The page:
I was put off by the column "Perilous Years For Girls" in volume 87 number 17 of The Weekly. I am a Women's Studies major and have enjoyed hearing many well-developed, thoughtful, and interesting ideas about feminism and the female experience in this culture from my peers at Mills, even if I don't always agree with them. This was not the case with Elizabeth Clayton's writing. Ms. Clayton's opinions were not well developed and were far from consistent with the critical thinking and writing skills emphasized and usually utilized at Mills.
The author ultimately makes the point that feminists shouldn't be so resistant to being judged on how they look. She argues that looks are "one of our major bargaining chips" as women and that we should take advantage of it. If we are not already attractive she advises us to "get a great haircut" or make use of the free personal shopper service at Macy's. I can point out what is wrong with this until my thesis is due in a month and a half but I'm sure can get my point across by simply answering the questions asked in the article.
"Think about it-if you're interviewing two candidates for a job, both have the exact same qualifications, can you honestly say that you're not going to be biased towards the one who looks more put together?"
Yes. I would not be biased toward a candidate based on her appearance. If two candidates had the exact same qualifications I would base my decision on who was friendlier, more cooperative,more motivated, who seemed more excited about the job or a thousand other not so shallow factors.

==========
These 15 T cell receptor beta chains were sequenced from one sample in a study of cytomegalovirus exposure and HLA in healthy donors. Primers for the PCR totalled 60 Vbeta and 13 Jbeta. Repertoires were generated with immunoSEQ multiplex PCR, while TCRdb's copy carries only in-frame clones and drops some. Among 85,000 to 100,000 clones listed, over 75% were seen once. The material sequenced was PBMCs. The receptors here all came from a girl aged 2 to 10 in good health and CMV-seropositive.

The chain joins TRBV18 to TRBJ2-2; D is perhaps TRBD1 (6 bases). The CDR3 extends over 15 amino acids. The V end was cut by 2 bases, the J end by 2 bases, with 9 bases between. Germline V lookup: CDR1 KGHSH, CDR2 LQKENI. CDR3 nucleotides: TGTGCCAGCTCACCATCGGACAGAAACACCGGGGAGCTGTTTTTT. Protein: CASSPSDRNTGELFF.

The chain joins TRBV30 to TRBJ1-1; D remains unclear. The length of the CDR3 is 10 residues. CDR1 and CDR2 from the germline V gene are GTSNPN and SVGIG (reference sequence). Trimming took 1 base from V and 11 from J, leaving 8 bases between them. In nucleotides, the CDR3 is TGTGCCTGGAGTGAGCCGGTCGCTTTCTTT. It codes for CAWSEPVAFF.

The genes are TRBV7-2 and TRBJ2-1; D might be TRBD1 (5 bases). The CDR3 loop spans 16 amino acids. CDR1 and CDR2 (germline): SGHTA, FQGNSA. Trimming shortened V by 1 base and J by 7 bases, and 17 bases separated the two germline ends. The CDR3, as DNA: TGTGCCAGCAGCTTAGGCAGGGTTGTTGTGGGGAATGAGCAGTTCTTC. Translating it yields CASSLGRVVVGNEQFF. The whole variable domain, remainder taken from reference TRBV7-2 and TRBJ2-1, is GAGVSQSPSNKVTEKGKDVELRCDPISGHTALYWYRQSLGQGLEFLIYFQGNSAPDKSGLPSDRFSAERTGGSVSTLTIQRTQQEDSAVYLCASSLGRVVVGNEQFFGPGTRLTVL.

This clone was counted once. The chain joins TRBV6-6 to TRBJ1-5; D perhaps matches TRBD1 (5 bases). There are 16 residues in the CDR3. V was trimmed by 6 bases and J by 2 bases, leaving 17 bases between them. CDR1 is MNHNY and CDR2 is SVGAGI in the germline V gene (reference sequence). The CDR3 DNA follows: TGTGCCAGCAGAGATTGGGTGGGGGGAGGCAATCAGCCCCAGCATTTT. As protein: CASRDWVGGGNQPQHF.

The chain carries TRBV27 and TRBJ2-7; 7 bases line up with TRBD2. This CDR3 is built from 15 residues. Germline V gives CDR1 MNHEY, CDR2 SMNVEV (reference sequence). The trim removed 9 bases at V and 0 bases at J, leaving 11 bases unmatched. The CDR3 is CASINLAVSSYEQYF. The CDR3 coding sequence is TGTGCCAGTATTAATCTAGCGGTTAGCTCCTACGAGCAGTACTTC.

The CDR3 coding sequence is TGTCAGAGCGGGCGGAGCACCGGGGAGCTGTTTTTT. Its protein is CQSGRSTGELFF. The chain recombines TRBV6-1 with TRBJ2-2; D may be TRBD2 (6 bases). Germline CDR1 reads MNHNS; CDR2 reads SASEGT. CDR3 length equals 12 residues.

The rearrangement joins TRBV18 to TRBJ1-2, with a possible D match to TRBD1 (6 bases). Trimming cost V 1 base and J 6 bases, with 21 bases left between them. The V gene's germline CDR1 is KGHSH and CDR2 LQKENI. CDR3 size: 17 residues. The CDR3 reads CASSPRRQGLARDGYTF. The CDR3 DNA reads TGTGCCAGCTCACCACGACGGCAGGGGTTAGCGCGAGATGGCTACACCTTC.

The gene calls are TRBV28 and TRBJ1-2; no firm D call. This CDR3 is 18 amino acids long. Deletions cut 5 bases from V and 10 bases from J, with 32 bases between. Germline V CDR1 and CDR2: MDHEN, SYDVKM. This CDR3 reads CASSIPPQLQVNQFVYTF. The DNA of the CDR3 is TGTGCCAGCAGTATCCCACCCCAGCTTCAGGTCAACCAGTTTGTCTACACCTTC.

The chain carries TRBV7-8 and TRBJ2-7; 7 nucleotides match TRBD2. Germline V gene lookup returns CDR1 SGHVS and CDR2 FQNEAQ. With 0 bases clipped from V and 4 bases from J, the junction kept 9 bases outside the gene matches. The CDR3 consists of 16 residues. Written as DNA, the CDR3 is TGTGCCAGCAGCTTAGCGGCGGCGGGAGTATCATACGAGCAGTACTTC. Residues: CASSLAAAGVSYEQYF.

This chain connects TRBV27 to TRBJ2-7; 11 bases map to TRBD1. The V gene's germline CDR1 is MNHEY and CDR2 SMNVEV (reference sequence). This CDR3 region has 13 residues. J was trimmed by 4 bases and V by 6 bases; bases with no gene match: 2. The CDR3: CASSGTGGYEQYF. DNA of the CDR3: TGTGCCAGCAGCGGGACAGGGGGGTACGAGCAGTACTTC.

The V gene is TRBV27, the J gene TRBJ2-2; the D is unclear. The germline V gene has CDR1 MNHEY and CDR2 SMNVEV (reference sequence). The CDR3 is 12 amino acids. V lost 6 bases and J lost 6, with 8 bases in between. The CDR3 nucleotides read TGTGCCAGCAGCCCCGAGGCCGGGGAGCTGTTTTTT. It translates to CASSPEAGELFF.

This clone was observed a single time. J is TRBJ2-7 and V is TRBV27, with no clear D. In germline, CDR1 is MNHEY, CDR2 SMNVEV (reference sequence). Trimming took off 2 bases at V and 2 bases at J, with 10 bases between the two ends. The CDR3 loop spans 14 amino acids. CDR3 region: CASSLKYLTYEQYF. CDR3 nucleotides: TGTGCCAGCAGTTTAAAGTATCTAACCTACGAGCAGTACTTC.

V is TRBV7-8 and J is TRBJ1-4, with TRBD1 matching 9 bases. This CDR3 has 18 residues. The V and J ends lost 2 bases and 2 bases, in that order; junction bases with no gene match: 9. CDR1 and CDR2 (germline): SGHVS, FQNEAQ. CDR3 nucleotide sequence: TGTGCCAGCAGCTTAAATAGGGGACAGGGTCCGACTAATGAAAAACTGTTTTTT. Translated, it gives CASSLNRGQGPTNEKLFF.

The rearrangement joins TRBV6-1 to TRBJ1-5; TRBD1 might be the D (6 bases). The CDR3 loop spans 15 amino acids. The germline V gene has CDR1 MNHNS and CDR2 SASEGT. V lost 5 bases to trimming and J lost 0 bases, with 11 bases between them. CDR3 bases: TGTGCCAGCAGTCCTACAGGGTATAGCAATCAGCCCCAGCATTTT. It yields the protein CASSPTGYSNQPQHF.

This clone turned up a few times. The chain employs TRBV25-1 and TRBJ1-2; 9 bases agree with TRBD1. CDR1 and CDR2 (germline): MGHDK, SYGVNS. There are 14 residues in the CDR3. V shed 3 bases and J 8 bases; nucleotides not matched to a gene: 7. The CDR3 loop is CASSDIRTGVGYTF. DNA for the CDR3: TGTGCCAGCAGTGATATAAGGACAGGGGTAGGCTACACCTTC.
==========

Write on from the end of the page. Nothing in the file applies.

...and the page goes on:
"Is it really offensive to have some guy buy you a drink Or open a door Or hand you a business card?"
If he is doing so just because he sees me as something to fuck, then yes, it's offensive. If he does it because he wants to make conversation over a nice drink, or because my arms are full of paperwork and opening the door myself would be inconvenient, or because his business might be of use to me, then, no it's not offensive.
"Is taking away one of our major bargaining chips really what we want to do?"
Yes. I don't want my looks to be one of the most valuable things about me. In a world where it's impossible to not make any assumptions about people based on their appearances, I'd prefer my looks to be a minor bargaining chip if it has to be one at all.
Editor, please ask this writer to reconsider her ideas or at least develop them more eloquently before The Weekly prints any more of her opinions on feminism.